I’ve said it often on Dan’s Bird Bites: You should avoid buying bird seeds containing the ingredient red milo. Much like you should read labels of foods you’re eating from the grocery store, it’s well-worth scanning a bag of bird seed you’re buying to avoid those containing red milo.
Why? In a nutshell, some cheaper bags of bird seed are filled with ingredients like red milo to give them bulk without substance. Some birds eat red milo, but most don’t and will toss it aside to eat something better in the mix, like black-oil sunflower seed.
In my year’s of bird feeding, I’ve avoided this ingredient and feel it’s served me well in ensuring I’m buying higher-quality bird seed for my local feathered friends. I also believe it’s saved me money and waste, since it’s usually tossed aside. I wanted to put together a short piece to share why you should consider doing the same, along with better alternatives.
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What is Red Milo?
Red milo, also known as grain sorghum, is a grass grain that’s often used as a filler in birdseed mixes. It’s a reddish-round seed that is not appealing to most birds (Project FeederWatch – The Cornell Lab). Red milo is often present in cheap bird seeds. Even though you might be tempted by the price, avoid these! Red milo is usually tossed aside in favor of other bird seed. So, you’re throwing your money away.
I’ve experienced this firsthand. I once put out some bird seed with red milo as a main ingredient as an experiment. Most was tossed aside by Chickadees, Finches, and Cardinals to get to the better sunflower seed in the mix. House Sparrows and Mourning Doves enjoyed the seed, but I didn’t notice many other birds loving it. As a result, it ended up collecting in a gross pile beneath my feeders.
Here’s an example of a bag of bird seed with red milo below at Target that I snapped a picture of. Look for the little red dots!
You can also simply turn any bag of bird seed over and read the ingredients list. Look for red milo, or sorghum.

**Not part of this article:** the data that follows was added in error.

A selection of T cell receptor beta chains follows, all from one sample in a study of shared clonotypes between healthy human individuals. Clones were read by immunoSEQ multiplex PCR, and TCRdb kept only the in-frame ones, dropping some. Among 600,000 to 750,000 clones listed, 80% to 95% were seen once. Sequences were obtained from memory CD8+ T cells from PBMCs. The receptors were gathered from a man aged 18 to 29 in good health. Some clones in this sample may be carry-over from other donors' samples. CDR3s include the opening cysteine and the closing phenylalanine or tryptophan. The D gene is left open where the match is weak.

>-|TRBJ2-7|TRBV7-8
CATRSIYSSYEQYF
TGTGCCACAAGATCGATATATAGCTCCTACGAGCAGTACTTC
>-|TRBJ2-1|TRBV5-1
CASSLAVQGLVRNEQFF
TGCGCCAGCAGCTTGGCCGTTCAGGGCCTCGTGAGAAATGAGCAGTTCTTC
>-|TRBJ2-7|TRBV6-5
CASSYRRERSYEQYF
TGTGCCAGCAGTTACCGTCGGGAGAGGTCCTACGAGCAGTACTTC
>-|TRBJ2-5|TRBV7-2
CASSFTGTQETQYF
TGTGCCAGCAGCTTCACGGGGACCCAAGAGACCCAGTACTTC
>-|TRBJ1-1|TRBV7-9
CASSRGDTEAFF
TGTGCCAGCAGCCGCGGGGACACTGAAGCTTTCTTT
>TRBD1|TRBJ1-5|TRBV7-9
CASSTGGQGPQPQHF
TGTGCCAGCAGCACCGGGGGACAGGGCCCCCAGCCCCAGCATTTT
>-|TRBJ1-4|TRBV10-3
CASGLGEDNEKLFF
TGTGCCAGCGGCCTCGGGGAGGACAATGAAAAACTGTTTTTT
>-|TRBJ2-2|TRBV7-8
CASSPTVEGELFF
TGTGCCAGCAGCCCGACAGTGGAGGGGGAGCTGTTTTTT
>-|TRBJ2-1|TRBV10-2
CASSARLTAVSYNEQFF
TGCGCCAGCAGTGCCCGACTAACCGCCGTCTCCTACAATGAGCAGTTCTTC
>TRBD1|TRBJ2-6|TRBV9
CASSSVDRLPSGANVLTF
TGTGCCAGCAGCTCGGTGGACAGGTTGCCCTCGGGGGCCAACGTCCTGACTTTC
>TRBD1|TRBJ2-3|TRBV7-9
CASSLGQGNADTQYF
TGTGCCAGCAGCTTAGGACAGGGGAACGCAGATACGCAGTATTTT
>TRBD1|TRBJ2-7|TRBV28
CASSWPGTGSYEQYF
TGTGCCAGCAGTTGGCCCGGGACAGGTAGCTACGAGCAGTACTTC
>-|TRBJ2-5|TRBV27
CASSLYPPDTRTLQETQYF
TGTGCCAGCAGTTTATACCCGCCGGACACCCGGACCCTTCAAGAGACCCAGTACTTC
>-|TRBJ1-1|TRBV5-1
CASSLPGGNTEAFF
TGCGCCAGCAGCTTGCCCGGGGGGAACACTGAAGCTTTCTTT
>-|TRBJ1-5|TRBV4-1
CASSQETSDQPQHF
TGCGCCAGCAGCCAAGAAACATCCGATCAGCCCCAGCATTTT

Do Any Birds Eat Red Milo?
I mentioned a couple earlier, but in my research, only a few species of birds will regularly eat red milo.
- Brown Headed Cowbirds
- Common Grackles
- European Starlings
- Certain Jays, like Steller’s Jays
- Wild Turkeys
What Should I Feed Birds Instead?
If you’re looking for a better choice for birdseed, there are a ton of options. Sunflower seed (here’s one I like), suet, and safflower seed are some of my favorites. These foods draw in crowd favorites like Cardinals, Chickadees, Woodpeckers, Finches, and much more. Just be sure to check the ingredients list for red milo. You can also choose a mix that is specifically designed for attracting a certain type of bird, such as a a songbird or finch mix.
These bird foods can be found at home improvement retailers, online, hardware stores, and local bird stores.
I also like to clarify that red milo is also different than white millet, which is a small yellow-ish grain often found in bird seed. I like white millet as a springtime addition to my bird seed and several different birds like it.
For more on different types of bird seed and food, I recommend you check out my comprehensive guide here.
To sum up, if you’re trying to attract a variety of birds to your backyard, red milo isn’t a good choice. It’s better to choose a bird seed that’s appealing to a wide range of birds. You’ll also save yourself money and waste in the long-run by making this change.